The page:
Tom Pidcock produced a stunning performance to win Olympic gold in the men’s mountain bike race at the Izu track on the outskirts of Tokyo. The 21-year-old Yorkshireman worked his way to the front over the first three laps and then gradually pulled away, completing a dominant win by 20 seconds from Switzerland’s silver medallist, Mathias Flueckiger.
Over seven laps of an 8.5km course made up of undulating dirt track, boulders, jumps, bridges and other obstacles, Pidcock conquered everything in front of him to dominate the race. He rides on the road for Ineos Grenadiers and has won a raft of medals in cyclo-cross including world U23 gold, and here the tenacious young rider proved he is a master of all trades with an Olympic title on the mountain bike.
Asked how it felt to be an Olympic champion, he replied: “Not real really. It’s pretty crazy that I became an Olympian and I was trying to tell myself at the start of the race it’s special just to be here.”
What makes his story all the remarkable is that it is only a few weeks since he was hit by a driver while training in Girona. The impact of the car snapped his bike in half and shattered his collarbone into five pieces. Six days after undergoing surgery, he was back on his bike.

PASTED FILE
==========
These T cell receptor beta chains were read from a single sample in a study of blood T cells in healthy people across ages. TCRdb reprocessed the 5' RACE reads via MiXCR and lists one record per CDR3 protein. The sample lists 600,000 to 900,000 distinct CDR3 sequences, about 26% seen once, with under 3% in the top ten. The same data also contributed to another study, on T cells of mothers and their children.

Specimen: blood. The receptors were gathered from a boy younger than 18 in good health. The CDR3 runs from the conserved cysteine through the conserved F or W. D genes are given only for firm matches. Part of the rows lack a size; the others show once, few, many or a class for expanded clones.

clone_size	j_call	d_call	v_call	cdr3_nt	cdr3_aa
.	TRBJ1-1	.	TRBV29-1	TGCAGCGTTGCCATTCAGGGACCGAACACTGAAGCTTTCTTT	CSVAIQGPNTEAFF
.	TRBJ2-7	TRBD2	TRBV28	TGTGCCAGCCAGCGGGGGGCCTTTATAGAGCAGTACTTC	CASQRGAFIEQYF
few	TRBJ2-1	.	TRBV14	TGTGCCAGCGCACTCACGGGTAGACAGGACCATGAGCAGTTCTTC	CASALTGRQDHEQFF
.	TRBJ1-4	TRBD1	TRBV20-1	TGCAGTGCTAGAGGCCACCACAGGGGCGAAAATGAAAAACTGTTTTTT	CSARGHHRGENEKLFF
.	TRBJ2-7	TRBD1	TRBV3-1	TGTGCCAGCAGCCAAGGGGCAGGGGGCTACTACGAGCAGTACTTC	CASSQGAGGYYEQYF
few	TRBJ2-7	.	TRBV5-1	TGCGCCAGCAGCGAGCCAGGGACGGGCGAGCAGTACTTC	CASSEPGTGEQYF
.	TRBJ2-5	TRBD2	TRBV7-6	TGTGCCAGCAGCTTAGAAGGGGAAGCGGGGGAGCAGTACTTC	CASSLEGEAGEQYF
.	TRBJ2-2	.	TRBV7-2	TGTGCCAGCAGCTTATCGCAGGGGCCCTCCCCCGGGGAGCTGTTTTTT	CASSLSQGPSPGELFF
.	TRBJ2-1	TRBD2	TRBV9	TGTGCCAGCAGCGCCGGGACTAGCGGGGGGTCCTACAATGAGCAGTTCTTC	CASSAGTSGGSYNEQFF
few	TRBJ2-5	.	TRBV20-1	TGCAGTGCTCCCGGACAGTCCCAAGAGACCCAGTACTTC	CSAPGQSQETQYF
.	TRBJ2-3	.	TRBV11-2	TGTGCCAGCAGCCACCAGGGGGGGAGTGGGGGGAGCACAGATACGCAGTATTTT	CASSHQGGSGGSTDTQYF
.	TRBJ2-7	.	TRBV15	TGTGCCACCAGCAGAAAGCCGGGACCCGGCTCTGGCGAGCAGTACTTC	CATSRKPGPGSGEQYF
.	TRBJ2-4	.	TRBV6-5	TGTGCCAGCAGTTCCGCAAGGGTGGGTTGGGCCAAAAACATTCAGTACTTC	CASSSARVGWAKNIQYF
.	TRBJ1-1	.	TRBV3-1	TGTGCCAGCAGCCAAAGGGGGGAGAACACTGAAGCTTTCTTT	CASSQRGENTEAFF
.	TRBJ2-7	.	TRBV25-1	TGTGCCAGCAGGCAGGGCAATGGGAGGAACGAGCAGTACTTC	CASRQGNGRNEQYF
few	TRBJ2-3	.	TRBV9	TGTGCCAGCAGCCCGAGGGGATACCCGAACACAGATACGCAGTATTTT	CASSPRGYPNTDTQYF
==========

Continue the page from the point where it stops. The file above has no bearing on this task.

“I haven’t done a good race since,” Pidock told Eurosport. “I’ve trained really hard, I knew I was in great shape but there’s always doubt when I haven’t performed in a race. But once the race started, I knew I was in a good place. The heat, I mean, obviously I didn’t feel good but everyone just told me no one will feel good.”
Pidcock was handed a tough starting spot in the fourth line of the pack bunched at the narrow gateway, and had to fight to get in amongst the leading group. He got himself into the top 10 halfway through the first lap, when one of the race favourites Mathieu van der Poel crashed.
The Dutch sensation, fresh from an impressive performance at the Tour de France, summersaulted over his handlebars coming over the top of a boulder and landed heavily. He grimaced and clutched his right forearm and lower back in pain, but did manage to get back on his bike, although the incident left him a minute behind the early leaders.
As Van der Poel began picking off rival after rival ahead of him, Pidcock did likewise. Gradually he moved up to second place, and then he attacked past leader Flueckiger on lap three. He led through lap four and it looked like a straight two-way fight between Pidcock and Flueckiger. But gradually the Briton pulled into the open air and by the finish he was all alone.
The final lap felt like a procession, with Pidcock clear of the rest and closing in on a piece of British cycling history. The venue being outside Tokyo itself meant fans lined the road as he approached the finish, and he threw his arms into the air as he soaked up their applause. The race was over, but the story of Tom Pidcock is only just getting going.
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